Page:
Conduct preventive training. In its most recent Internet Security Threat Report, Symantec reported that ransomware is typically spread through “phishing”—sending fake emails disguised as routine correspondence, such as invoices, and delivery notifications, that require the recipient to open a file or click on a link. More sophisticated are “spear-phishing” emails—near-perfect spoofs of legitimate emails that are addressed to a specific recipient and elicit personal information such as a password.
“Probably the weakest point in cybersecurity is the human element, so we have trained everyone on how to spot a phishing attack,” says Michael Church. The email that launched ransomware at his company, for example, contained several red flags: an Italian domain (.it rather than .com), numerous grammatical errors, and a ZIP file attachment. To further reduce the likelihood of human error, review best practices such as not leaving a computer unattended, not forwarding emails from home to work, retyping web addresses rather than clicking provided links to ensure a site’s authenticity, and not replying to suspicious emails.
Limit access to data. Overlapping defense systems—such as a regularly updated firewall, intrusion detection software, and encryption of customer data—help deter hackers looking for easy entry. Not storing or running credit cards through your server gives them even less incentive.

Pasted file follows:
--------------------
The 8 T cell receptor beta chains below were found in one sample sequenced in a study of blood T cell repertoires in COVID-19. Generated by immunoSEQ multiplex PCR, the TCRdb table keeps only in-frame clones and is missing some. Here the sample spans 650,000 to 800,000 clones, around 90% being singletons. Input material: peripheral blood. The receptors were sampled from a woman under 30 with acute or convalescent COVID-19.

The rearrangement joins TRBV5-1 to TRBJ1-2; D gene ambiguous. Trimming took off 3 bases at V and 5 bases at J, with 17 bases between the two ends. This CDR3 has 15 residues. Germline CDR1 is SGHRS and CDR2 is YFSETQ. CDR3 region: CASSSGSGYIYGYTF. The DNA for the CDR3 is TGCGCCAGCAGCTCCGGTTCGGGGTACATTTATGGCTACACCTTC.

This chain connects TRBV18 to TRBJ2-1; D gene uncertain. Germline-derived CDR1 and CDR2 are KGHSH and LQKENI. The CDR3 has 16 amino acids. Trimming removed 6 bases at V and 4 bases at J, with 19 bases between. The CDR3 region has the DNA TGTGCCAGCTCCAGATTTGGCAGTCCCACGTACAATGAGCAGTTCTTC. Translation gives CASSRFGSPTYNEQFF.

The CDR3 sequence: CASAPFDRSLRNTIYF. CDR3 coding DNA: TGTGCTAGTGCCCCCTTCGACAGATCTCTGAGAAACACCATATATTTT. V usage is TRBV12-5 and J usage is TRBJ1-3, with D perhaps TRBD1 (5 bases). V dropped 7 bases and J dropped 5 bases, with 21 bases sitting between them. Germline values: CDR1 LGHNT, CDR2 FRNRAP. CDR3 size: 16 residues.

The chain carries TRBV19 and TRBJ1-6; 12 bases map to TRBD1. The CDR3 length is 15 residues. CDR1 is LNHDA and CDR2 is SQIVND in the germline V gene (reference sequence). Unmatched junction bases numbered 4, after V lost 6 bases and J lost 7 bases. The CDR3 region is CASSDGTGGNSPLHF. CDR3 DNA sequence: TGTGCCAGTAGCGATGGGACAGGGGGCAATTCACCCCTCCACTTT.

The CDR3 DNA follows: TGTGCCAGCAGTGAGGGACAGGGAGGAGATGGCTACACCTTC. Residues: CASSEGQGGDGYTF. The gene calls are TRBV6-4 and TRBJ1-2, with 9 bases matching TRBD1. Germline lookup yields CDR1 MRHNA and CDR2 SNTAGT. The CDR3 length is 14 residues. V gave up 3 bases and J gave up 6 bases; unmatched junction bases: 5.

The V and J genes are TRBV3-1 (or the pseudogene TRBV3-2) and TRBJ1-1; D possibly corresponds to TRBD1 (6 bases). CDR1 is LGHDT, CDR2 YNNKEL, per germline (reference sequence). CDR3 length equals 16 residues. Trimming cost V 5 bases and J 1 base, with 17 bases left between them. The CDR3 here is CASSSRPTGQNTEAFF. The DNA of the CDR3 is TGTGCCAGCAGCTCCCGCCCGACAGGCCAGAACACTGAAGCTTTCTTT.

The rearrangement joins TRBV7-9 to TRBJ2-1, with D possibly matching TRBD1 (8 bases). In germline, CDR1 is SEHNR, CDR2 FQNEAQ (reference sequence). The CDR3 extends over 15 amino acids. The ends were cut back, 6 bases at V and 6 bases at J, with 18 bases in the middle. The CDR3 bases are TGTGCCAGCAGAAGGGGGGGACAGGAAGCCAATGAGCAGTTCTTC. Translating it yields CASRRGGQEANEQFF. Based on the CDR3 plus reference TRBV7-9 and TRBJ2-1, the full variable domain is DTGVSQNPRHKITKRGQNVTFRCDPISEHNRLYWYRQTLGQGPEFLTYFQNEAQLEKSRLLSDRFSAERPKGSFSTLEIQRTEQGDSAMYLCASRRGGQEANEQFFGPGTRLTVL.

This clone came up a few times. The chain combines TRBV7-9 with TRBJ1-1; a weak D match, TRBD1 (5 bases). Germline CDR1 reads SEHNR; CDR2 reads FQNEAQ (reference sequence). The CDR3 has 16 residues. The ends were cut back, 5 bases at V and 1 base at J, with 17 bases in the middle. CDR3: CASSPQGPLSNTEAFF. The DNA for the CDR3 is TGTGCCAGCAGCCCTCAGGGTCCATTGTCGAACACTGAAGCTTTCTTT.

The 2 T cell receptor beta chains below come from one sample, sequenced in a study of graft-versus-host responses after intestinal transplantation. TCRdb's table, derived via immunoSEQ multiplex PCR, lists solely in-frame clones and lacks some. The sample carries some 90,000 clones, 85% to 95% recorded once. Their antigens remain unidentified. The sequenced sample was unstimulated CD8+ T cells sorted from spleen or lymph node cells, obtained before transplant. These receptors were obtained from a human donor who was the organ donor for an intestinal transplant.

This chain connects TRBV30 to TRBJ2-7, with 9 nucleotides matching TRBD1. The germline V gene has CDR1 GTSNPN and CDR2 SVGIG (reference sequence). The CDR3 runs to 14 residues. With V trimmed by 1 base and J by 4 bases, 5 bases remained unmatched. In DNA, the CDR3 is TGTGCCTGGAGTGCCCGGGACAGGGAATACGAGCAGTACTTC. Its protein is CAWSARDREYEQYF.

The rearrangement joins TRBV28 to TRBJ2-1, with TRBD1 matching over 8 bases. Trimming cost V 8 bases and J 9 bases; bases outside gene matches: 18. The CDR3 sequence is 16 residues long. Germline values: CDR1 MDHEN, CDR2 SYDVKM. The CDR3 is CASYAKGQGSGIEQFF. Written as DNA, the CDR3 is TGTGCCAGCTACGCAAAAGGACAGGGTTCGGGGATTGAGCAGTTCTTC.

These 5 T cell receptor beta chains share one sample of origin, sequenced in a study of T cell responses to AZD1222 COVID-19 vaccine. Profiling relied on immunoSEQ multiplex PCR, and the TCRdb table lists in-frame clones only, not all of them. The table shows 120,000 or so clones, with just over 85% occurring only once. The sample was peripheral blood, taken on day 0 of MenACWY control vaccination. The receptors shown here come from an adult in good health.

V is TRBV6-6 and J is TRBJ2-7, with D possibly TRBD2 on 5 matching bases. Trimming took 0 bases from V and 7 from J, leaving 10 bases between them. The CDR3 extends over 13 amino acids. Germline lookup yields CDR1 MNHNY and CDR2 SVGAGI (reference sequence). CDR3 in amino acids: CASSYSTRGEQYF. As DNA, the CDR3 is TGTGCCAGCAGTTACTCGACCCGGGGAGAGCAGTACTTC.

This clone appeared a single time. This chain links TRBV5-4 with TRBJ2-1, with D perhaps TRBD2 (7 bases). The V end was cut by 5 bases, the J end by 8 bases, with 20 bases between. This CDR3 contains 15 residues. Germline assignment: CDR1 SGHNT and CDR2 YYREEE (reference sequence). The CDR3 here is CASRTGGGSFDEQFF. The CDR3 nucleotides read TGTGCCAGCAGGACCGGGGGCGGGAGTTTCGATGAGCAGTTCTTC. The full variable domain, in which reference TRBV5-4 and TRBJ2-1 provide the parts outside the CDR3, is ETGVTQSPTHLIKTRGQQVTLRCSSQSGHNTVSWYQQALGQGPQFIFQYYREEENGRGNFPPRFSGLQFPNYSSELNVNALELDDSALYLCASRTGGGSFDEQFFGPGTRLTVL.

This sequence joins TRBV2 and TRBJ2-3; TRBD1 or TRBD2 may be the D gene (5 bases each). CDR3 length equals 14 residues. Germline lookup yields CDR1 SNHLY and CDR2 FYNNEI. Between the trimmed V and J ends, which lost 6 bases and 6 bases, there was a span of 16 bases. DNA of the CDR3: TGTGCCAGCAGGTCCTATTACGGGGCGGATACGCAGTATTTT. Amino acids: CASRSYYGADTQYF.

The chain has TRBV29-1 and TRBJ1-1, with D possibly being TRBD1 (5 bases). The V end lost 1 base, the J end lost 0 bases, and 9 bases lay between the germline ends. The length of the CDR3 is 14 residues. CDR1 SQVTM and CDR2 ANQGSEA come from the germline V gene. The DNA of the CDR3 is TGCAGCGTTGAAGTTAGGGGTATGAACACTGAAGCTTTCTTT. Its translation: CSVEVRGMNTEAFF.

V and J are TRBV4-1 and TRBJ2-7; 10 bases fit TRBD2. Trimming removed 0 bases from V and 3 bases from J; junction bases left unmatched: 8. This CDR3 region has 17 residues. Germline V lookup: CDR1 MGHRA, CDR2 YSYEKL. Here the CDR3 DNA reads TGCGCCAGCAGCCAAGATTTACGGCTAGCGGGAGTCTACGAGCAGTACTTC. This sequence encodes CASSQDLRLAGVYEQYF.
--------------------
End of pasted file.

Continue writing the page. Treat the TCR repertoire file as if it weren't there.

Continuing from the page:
Both Church Plumbing & Heating and Frederick Air outsource credit card processing to a third party to reduce the risk of a data breach. The former uses chip readers in the field, which transmit numbers to Intuit’s server through an app. The latter uses standalone Clover chip readers that connect directly with the merchant services provider.
“The card number doesn’t go through our iPads or our server, so I don’t need all sorts of processes to protect that information,” says Dave Schmidt of Frederick Air. “Admittedly, we had to spend $6,000 to get all the equipment set up for the crews and service techs, but we actually get a better rate than when we were running the card numbers internally.” For customers wishing to keep a credit card number on file, Schmidt asks for a signed authorization form that remains in the company safe—and only he has the key.